NUS National Conference 2015: what is it?

NUS 2015 conference papers

The NUS is currently holding its annual conference, as it does every spring, but what does that mean to the average student? Gregor Smith reports from the conference in Liverpool. (Photo: Gregor Smith)

For many Lincoln students, the National Union of Students (NUS) is little more than a media spokesperson and a discount card. As I write this, someone at the conference is stating that “a lot of students are disengaged with the NUS”. So, what is NUS National Conference, and why am I here?

Firstly, it might help if you imagine NUS National Conference as a giant student council. Representatives from all the NUS’ members come to vote on motions that they and others have proposed, and the officers at the top of the NUS report back on what they’ve been doing.

Add to that elections for the next year’s President and Vice-President officers, and the whole thing lasts three days. It started on Tuesday and will go on until around 7pm on Thursday.

That’s important because, just a couple of months ago, you elected ‘NUS delegates’ to represent you here and vote on your behalf (and even if you didn’t vote in the SU elections, they still have a mandate to represent you).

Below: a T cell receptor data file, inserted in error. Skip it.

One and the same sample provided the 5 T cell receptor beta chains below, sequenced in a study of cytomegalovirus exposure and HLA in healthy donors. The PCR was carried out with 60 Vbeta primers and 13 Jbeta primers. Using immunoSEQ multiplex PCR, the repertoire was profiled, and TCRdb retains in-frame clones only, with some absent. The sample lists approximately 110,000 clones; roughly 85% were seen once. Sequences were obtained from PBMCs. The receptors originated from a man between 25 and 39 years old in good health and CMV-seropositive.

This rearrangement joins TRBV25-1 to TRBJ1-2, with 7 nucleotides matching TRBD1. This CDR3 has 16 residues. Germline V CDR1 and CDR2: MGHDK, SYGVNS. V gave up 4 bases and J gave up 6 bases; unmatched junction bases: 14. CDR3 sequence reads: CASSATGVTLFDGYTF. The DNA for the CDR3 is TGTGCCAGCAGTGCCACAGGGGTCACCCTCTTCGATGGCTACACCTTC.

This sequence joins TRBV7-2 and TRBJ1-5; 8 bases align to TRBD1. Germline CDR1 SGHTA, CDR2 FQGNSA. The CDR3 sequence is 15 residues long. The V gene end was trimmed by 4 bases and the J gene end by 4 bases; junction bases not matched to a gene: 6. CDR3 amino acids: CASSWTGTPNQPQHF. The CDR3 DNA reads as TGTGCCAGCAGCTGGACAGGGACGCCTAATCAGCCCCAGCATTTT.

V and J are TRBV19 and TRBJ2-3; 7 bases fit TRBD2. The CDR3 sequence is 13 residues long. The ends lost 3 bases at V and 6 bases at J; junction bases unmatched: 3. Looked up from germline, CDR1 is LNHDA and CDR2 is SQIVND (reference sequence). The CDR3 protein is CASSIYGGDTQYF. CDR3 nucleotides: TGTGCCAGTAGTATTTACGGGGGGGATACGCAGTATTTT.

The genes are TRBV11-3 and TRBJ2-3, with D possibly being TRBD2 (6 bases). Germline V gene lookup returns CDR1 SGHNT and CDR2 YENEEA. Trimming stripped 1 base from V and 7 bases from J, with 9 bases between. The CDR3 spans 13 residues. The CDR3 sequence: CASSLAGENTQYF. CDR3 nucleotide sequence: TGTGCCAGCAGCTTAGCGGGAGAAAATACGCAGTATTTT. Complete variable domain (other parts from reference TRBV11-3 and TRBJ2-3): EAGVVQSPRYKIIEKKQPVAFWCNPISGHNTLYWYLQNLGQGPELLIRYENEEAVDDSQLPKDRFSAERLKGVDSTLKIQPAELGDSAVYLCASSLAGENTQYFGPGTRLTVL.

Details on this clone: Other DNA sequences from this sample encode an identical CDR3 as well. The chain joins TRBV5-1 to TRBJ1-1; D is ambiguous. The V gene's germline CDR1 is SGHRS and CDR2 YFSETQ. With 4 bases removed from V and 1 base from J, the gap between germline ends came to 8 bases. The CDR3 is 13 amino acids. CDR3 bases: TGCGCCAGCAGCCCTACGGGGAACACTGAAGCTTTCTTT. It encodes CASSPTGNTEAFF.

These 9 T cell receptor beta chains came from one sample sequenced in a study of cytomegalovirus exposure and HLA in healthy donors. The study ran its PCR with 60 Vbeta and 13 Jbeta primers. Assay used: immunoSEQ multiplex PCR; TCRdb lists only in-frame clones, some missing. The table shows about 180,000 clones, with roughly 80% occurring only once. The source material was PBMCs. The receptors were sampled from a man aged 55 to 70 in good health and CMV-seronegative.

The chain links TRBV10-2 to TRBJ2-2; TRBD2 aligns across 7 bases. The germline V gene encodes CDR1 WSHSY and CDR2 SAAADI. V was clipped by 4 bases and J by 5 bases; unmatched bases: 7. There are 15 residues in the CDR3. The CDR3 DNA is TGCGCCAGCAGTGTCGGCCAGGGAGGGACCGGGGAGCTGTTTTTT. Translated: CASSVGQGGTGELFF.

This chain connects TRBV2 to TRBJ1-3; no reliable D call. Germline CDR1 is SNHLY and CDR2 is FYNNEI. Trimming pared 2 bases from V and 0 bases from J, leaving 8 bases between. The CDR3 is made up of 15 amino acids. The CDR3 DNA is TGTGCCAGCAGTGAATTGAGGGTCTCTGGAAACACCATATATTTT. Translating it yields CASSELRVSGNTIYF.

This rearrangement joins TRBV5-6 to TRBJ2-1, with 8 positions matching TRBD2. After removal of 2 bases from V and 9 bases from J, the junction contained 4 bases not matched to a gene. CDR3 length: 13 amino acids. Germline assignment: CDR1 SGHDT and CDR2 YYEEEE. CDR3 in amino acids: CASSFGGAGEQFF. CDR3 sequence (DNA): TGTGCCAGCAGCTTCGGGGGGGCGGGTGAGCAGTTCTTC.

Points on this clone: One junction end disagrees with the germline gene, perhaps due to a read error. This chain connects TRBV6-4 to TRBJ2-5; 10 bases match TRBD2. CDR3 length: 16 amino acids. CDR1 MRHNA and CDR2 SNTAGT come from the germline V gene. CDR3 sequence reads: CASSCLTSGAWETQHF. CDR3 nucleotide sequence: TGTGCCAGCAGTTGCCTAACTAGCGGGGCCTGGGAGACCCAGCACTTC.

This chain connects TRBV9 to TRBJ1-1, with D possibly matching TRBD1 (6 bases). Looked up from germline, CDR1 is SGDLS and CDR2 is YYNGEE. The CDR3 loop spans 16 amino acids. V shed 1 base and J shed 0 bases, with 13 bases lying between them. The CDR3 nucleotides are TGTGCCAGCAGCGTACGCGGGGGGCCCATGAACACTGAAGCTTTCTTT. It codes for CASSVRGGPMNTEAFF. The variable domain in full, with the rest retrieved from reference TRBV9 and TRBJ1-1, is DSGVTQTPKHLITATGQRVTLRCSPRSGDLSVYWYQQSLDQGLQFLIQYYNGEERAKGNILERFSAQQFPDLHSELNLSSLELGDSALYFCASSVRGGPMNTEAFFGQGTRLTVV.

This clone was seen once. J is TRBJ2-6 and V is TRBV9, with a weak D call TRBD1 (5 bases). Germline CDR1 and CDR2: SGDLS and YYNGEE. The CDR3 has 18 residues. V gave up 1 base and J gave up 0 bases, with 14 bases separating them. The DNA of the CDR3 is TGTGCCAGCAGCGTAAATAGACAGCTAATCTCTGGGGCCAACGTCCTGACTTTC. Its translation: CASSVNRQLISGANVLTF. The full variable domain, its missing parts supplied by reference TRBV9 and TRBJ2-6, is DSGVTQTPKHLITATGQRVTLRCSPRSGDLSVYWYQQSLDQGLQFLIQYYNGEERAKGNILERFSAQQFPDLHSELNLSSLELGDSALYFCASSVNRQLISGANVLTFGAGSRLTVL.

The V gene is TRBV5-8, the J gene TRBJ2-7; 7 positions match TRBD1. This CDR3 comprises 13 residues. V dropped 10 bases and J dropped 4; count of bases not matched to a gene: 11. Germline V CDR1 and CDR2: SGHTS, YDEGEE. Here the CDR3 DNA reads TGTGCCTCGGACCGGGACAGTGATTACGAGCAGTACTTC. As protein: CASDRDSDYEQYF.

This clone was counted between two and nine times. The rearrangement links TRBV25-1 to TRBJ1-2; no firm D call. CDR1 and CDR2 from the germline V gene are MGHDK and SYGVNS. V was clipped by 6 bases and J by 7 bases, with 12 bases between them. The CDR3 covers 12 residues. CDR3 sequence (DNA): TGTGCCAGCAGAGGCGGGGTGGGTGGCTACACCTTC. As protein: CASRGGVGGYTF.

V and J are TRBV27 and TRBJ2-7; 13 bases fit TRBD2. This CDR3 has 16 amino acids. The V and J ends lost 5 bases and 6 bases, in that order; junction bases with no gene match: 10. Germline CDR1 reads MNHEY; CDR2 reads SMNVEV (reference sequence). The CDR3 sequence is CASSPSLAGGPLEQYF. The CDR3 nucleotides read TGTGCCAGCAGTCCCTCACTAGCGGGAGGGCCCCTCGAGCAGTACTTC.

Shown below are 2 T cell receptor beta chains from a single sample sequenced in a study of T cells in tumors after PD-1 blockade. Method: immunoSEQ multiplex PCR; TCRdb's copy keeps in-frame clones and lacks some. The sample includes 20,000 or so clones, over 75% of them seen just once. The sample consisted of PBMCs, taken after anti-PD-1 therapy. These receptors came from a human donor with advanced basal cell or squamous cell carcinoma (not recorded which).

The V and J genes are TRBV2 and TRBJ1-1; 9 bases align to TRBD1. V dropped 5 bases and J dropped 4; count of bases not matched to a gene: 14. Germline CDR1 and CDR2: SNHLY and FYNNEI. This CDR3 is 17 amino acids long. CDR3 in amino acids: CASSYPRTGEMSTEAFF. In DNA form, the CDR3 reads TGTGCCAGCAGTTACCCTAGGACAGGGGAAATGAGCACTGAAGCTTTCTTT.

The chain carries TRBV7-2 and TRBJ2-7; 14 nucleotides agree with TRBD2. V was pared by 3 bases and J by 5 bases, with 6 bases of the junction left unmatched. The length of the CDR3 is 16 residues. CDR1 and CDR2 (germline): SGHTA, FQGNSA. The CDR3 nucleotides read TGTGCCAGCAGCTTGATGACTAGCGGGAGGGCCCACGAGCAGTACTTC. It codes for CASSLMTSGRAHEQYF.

Last year, your NUS delegates – by their own account – voted not to oppose the privatisation of student loans, against free education, and against opposing UKIP. You may hold those principles and you may not – but they’re what you’re being represented by.

Then, as the delegates of SUs across the country vote, those opinions will be taken to national and international media and top-level politicians and policymakers. They’ll tell them that the things voted on here are your issues, concerns, and opinions.

When those people set the agenda and make policy, the effects of that will inevitably fall back onto you – how much you pay back on your student loan, the standards of your housing, your employment after graduation, and more.

On top of that, the NUS will also decide here what to do more research on. This research has then been used to shape the Students’ Union at Lincoln; for example, in terms of its campaigning on housing, and the democratic review that’ll help allocate SU resources for years to come.

You can follow my coverage of the NUS conference on Twitter @thelinc, or keep track of the hashtags #NUSConference and #NUSNC15, and I’ll endeavour to post reports and interviews with the decision makers on this site.

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